My follow-up:

I wonder if the income of METCO families is relevant, though. If Lincoln taxpayers did not subsidize each student’s education with roughly $18,000 per year (the difference between our per-pupil spending and what METCO reimburses), it wouldn’t be the METCO family that paid tuition elsewhere. It would be the Boston taxpayers who would pay for the student to be educated within Boston, including any costs for school renovation or construction.

Since it is the richest people who pay the most in property tax, wouldn’t it make sense to look at Lincoln’s spending on METCO as a subsidy to Boston’s richest residents? Essentially each METCO student that we pay to educate enables a wealthy Bostonian to enjoy a vacation with first class tickets to Paris and a stay at the Hôtel de Crillon. [Boston has a substantially lower property tax rate, both per resident and per dollar of property value, than Lincoln.]

Is this a good example of a general rule that every do-gooding program in the U.S. that is designed for rich people to subsidize poor people ends up becoming middle class people subsidizing rich people? The biggest property tax payors in Boston are the owners of downtown skyscrapers. Those folks could be billionaires in China or Manhattan, right? Why is there popular support for paying more in tax so that these billionaires can pay less?

Related:

Trump-haters in Massachusetts support immigration…

3

… to Florida and Texas. “How Much Can Democrats Count on Suburban Liberals?” (nytimes) reports on an interesting study done in the wealthy and virtuous suburbs of Boston.

(Why is “Trump” relevant to this story? The NYT URL starts with “trump-racism”. The study was actually done in 2012 and published in 2014, but anti-immigrant sentiment apparently wasn’t newsworthy at the time.)

Putting two Mexicans speaking Spanish on a commuter train was sufficient to get virtuous supporters of Obama and Hillary to advocate for a reduction in immigration.

(I’ve done my own anecdotal experiments in this area. Whenever I have child passengers in the minivan and know that we’re heading into a traffic jam I ask for their feelings on immigration and policies, such as paid parental leave and tax subsidies, to encourage population growth. The kids always start out virtuous and welcoming to documented and undocumented immigrants. After 45 minutes of being parked on an Interstate highway, the same children will generally be turned into Zero Population Growth zealots and express hostility to sharing their infrastructure with tens of millions of new arrivals.)

 

Great day for hotels in Boston: AirBnB effectively shut down

2

“Boston City Council approves rules limiting short-term rentals like Airbnb” (WCVB) describes a new regulatory regime that adds jobs for bureaucrats (to register AirBnB hosts and monitor them) and, mostly, shuts down competition for hotels. It seems that stays of more than 10 days are exempt so in some ways it is less restrictive than in the adjacent paradise for hotel owners of Cambridge, where rentals for less than 30 days are more or less shut down.

Losing the Nobel Prize: on careers in science

19

Losing the Nobel Prize by Brian Keating, a cosmology professor at UCSD, contains a tell-it-like-it-is description of the life of a scientist (see the previous posting regarding this book). Examples:

Battle is an apt metaphor for what we scientists do. There is a fierce competition that begins the day you declare yourself a physics major. First, among your fellow undergraduates, you spar for top ranking in your class. This leads to the next battle: becoming a graduate student at a top school. Then, you toil for six to eight years to earn a postdoc job at another top school. And finally, you hope, comes a coveted faculty job, which can become permanent if you are privileged enough to get tenure. Along the way, the number of peers in your group diminishes by a factor of ten at each stage, from hundreds of undergraduates to just one faculty job becoming available every few years in your field. Then the competition really begins, for you compete against fellow gladiators honed in battle just as you are. You compete for the scarcest resource in science: money. Surprisingly, not by brains alone does science progress; funding is its true lifeblood. Cosmology’s primary funding agency is the National Science Foundation. But the NSF proposal success rate is currently only about 20%, across all fields of physics and math: the lowest it has been in over a decade.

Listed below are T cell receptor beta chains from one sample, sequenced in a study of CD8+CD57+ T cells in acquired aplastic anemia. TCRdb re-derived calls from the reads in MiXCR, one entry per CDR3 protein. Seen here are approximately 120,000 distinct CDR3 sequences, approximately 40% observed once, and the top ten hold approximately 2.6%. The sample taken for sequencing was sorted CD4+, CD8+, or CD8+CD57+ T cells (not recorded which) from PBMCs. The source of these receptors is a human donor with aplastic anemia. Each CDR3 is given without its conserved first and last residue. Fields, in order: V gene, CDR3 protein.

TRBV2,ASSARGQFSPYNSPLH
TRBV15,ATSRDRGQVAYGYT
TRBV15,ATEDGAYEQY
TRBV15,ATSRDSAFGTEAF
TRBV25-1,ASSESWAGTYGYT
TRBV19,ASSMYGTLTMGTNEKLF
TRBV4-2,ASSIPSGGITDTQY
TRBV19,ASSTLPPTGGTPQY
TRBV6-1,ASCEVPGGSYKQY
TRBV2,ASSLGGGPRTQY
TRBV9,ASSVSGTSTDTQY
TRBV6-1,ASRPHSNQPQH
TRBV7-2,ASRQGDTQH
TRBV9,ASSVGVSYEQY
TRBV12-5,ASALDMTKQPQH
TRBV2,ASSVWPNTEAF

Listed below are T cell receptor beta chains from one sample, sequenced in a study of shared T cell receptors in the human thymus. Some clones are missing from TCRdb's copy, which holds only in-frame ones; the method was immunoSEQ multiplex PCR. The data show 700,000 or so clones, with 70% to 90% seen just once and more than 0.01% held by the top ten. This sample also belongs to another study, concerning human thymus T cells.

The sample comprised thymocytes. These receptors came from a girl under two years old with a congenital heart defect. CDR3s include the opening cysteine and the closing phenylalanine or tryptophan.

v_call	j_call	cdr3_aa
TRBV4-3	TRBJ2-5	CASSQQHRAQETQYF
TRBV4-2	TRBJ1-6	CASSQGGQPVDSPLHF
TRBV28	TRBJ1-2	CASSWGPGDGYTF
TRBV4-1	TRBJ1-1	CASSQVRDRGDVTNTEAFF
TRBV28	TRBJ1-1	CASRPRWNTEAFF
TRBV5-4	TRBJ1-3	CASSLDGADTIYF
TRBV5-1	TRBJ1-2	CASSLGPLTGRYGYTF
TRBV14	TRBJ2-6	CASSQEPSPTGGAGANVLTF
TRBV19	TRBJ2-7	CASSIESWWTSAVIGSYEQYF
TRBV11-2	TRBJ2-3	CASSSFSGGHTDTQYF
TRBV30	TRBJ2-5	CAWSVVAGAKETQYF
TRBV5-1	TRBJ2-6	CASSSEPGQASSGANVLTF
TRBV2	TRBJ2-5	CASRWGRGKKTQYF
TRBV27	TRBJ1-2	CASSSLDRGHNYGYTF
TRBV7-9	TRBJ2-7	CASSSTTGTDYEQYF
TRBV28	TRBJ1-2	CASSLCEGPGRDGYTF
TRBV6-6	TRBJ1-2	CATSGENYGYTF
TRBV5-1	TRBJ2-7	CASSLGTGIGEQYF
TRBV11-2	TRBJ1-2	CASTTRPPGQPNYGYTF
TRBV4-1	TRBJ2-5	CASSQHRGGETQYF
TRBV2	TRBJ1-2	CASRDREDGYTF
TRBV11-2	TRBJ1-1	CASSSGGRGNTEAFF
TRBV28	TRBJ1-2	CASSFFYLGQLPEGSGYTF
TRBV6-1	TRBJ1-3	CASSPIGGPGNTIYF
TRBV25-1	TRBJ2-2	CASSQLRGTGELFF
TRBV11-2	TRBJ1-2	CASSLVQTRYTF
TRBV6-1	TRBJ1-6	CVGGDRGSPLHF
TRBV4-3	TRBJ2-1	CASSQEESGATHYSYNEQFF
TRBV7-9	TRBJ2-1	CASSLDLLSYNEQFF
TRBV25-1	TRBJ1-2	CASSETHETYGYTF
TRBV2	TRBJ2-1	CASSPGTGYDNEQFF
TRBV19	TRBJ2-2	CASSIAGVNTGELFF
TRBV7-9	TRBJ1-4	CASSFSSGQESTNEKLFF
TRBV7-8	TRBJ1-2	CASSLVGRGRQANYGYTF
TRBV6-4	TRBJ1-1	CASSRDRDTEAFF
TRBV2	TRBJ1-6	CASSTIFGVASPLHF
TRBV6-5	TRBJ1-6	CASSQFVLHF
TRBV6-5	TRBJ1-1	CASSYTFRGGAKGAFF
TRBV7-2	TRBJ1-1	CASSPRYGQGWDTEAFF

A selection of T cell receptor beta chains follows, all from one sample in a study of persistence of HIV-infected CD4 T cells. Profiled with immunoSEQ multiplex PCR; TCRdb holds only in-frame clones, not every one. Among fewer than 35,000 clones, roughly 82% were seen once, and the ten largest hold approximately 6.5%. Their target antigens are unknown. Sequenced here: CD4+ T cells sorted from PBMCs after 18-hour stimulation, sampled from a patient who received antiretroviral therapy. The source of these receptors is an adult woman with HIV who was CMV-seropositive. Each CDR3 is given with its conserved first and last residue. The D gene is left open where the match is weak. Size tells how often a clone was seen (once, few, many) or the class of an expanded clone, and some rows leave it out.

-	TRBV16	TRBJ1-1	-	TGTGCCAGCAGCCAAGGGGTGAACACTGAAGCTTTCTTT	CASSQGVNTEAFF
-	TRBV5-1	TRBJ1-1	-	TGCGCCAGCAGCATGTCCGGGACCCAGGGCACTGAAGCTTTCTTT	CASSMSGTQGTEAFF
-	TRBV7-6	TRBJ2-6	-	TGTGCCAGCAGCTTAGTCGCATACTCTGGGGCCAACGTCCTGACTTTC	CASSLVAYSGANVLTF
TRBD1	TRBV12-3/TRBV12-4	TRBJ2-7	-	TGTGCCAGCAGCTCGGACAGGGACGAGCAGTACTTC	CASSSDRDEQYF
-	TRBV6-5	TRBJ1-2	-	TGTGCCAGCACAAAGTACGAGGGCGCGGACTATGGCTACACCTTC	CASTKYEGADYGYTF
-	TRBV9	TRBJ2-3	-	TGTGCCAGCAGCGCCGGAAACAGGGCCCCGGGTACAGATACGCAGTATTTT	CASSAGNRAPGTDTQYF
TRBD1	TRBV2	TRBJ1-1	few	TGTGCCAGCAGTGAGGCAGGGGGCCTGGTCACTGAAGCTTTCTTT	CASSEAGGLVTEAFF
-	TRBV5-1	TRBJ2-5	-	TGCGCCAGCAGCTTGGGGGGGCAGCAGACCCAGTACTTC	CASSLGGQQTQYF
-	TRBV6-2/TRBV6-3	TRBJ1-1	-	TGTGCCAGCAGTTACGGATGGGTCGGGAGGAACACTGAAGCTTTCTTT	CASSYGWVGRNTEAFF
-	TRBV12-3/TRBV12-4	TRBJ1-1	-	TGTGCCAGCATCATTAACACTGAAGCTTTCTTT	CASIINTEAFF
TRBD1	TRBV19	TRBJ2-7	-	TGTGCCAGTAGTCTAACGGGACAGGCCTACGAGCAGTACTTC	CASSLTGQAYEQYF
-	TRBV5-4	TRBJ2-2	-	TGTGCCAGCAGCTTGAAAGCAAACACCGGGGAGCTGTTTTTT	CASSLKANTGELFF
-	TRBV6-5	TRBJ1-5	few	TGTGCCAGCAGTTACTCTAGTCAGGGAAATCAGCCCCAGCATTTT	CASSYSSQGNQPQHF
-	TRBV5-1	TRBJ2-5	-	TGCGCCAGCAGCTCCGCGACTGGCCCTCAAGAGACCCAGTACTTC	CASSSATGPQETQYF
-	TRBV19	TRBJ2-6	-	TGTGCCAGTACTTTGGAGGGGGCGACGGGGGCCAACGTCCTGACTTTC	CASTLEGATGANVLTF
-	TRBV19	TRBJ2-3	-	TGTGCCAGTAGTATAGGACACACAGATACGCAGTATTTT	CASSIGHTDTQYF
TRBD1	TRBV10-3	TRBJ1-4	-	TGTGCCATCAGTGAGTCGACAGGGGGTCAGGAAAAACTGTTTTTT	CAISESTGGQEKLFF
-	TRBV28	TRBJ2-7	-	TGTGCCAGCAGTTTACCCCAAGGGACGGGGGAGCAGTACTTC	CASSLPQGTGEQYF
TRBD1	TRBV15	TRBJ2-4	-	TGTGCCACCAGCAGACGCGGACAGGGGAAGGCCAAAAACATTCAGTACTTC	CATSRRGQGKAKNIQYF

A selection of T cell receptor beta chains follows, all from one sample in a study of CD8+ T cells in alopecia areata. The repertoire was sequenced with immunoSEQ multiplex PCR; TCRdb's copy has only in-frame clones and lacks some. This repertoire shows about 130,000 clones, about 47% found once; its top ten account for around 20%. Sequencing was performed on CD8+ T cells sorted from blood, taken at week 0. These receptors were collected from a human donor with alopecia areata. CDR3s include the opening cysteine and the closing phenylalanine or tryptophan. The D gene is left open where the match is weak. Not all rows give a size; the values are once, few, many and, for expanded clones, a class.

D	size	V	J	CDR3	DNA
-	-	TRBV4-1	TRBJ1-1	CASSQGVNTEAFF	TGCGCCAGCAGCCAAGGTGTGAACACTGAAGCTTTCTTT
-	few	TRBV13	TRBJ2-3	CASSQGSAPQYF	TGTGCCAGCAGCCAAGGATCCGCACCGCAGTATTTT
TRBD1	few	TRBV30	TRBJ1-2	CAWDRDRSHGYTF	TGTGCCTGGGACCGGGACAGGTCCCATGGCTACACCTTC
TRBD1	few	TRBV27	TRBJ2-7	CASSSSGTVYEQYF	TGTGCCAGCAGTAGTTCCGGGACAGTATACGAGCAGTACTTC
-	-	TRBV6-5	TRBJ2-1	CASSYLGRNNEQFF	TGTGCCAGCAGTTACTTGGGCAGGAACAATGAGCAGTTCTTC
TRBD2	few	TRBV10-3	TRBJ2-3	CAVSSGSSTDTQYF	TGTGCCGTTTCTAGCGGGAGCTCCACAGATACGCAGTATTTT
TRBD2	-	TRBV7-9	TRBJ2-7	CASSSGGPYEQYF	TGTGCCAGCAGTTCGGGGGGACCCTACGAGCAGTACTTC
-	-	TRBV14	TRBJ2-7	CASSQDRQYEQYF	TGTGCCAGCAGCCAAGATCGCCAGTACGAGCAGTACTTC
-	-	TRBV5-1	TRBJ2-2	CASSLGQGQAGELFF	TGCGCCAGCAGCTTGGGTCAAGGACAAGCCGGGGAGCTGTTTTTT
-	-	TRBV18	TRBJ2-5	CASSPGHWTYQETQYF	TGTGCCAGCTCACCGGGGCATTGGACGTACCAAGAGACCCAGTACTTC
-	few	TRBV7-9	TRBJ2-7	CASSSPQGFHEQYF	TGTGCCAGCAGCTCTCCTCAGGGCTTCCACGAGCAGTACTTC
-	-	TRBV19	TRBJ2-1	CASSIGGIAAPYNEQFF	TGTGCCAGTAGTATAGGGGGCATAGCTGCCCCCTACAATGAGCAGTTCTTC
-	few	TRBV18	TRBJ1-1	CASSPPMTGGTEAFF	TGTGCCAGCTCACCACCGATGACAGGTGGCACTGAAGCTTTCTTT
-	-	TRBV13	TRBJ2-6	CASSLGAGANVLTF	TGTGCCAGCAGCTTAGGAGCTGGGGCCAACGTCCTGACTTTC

If you pick science as a career at age 18, how long before you can know whether or not you’ll be successful?

A recent article in the Proceedings of the National Academy of Sciences written by Ronald Daniels, the president of Johns Hopkins University, found that the average age of a first-time recipient of a nationally funded grant has increased from under thirty-eight in 1980 to over forty-five as of 2013.20 More disturbingly, the fraction of first-time recipients aged thirty-six or younger has plummeted from 18% in 1983 to 3% in 2010. The awful conclusion of the study is this: “Without their own funding, young researchers are prevented from starting their own laboratories, pursuing their own research, and advancing their own careers in academic science.” With the success rate so low, the study continues, “it is not surprising that many of our youngest minds are choosing to leave their positions in academic research for careers in industry, other countries, or outside of science altogether.”

So you just have to give it at least 27 years! (from 18-45, assuming that the trend hasn’t continued since 2013) Make sure that your ideas aren’t too novel. Professor Keating cites a study that “once projects go beyond a modest level of novelty, the probability they’ll be funded decreases as their perceived novelty increases.”

The Nobel Prize makes a competitive situation more ruthless:

Yet Mother Nature herself, so red in tooth and claw, couldn’t have devised a more efficient means of incentivizing bitter competition than the Nobel Prize. Indeed, the competition in science is at least as ferocious as in any corporate boardroom; there are many billion-dollar corporations, but the Nobel Prize is science’s most closely held monopoly. Most nonscientists think science is conducted by altruistic boffins, happy to find gainful employment doing work that they uniquely are capable of. Yet competition and science go hand in hand, and have done so since the invention of the scientific method itself.